It’s raining today.

The cool drops have been falling from the cloudy sky since yesterday. First slowly, as if undecided in which direction to go, then more certain, until finally they made their home here.

The Devi festival that had been going on for the past five days is finally over. It was insanity in the small village I live in. Small roads usually empty suddenly had become an amusement park packed with people coming from the nearby towns to enjoy the festivities. To be honest I only left the comfort of my small home once in the past week, because I had run out of food. Oh boy! Even walking to the nearest shop was like slaloming amongst bodies. 

I am a loner. An extrovert introvert. Or the other way around. I read this definition somewhere and I thought it fit my personality, like a size 7.5 glove. I have definitely changed over time. When I was younger I loved the chaos, company of others, chewing the fat and people watching. I think I got burned out on the plane. I mean fifteen years as a flight attendant, serving humans inside a tube for ten/thirteen hours at a time, answering their questions and call buttons – I still hear the sound in my ear sometimes before going to bed, weird, huh? would do that to you. And a little side note, crew members hate that call button! If you’d like to know a little bit about the code of etiquette as a passenger I’m sharing a secret, only put your finger on that thing in case of an emergency, I mean a real one. Not to know if you’ll make your connection or if you can use the bathroom or to warm up/cool down the cabin. Believe me, your well being is our primary concern, we are getting to you. One passenger at a time. Patience. 

Back on track.

The rain is still pouring and even the pups don’t feel like adventuring outside. So here I am.

I cut five Shimla mirch, a box of mushrooms, wash them and put them in a non-sticky pot, together with some tomato paste, salt and pepper. They are on the stove, simmering right now. I don’t like to cook. Growing up in Italy there were so many choices of foods, my mouth waters just thinking about them. If you’ve been there you know what I’m talking about. Rarely I had to be in the kitchen to take care of meals, life changes though and so do circumstances. A cloud of the vegetables’ flavor reaches all the way here, where I am writing. The wind out is bringing a cold breeze I was not expecting in May and I love it. I turn the heater on for a few minutes to take a bit of the chills out.

There is a sense of laziness that would like to take hold of my body and mind, and I am fighting it. Don’t go back to bed, Elena. I’d love to be in it with the books I am reading these days: Swamiji’s one of meditation together with his one on kindness and mantra. I like multireading like that. The smooth notes of Dj Taz Rashid are playing in my ear buds, feel the beat he says and I am grateful. For nothing in particular and everything in general. It took a lot for me to be where I am right now. I don’t mean just physically. I mean, taking the leap of faith and following my vision. Getting rid of all my things and coming to India because I saw I had to be there was no joke. People thought I was crazy and yet some of them are now asking me where I found the courage to do what I did. To leave it all behind and start anew. At my age. Because of my intuition, they think. Thanks to Divine Grace I say.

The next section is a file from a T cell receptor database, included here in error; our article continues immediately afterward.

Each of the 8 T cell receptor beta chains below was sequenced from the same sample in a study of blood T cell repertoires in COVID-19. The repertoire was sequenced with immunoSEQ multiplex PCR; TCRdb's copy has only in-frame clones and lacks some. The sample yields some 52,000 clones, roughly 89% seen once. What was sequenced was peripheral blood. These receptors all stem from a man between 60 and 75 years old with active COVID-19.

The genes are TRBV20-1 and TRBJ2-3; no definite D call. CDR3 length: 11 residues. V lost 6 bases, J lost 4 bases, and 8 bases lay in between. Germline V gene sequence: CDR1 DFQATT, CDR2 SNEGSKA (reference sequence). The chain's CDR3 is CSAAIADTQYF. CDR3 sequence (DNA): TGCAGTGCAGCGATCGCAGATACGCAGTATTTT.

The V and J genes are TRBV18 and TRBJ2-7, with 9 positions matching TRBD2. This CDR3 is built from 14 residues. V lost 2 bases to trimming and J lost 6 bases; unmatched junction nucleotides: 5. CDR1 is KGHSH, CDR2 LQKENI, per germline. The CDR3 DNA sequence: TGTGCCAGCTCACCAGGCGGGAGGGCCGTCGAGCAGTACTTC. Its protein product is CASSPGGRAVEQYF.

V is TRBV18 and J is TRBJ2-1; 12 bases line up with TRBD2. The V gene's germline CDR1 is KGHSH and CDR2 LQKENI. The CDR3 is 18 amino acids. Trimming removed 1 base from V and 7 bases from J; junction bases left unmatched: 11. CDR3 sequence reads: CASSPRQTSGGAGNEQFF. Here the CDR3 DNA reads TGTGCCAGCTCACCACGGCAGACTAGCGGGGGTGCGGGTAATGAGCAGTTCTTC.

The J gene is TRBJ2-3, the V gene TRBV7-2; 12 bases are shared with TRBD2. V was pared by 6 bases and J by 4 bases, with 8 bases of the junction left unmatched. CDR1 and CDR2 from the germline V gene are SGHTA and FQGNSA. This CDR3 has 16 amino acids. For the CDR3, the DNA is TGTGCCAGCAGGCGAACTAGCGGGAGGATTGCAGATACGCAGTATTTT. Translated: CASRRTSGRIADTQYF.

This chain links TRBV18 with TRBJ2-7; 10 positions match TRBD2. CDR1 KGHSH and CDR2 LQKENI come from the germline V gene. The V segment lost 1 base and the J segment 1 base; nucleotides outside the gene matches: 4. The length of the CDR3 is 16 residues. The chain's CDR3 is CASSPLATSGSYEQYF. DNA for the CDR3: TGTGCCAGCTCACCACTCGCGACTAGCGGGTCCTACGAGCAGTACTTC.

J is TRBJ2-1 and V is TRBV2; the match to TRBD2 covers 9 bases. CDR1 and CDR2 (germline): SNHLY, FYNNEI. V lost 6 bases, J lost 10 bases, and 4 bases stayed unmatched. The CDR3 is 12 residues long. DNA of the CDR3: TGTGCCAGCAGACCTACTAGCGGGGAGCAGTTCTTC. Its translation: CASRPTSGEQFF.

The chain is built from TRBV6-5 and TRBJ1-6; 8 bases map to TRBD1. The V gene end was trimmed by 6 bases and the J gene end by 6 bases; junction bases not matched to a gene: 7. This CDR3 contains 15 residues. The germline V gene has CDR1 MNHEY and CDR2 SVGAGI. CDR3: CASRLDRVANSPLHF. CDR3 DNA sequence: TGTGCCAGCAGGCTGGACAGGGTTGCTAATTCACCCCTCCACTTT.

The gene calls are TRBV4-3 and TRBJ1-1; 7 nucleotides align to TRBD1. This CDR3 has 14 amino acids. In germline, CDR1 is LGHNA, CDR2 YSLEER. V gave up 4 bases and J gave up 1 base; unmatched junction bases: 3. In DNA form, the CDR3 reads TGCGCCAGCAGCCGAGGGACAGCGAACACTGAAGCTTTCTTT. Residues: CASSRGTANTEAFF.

Yesterday I read Swamiji’s latest blog. In it there is a phrase I’d like to share with you, because it has stuck in my mind/heart since I saw it. He writes, “Either you are in or you are not. Make up your mind.” And this in a nutshell summarizes how I have dealt with my personal existence since I can remember. Doing things half/half out of fear or because what will they say or maybe it’s not right or what if  has never been my thing. I’m either in it full force or not in at all. It’s that simple. 

So here I am exactly where I saw myself being ten years ago. I had a vision and I followed it, because faith. No questions asked. I passed many tests, lots of tears went down my cheeks, on many occasions I sat in front of my puja asking why, banging my head (literally) on the floor, because the physical pain was less than the other one I could not define in words. All too painful, actually, to even relive those experiences on paper. And yet they were all worth it. 

I’m going to leave you with the same question someone asked me a long time ago that in one instant catapulted my life, “If you were to die tomorrow, would you be where you are right now doing what you are doing?” If the answer is no, or even a wobbly yes stand up, grab your courage by the hand, be brave and go do what you know you got to do. Right now. There is no time to waste.

Thanks for reading❤️

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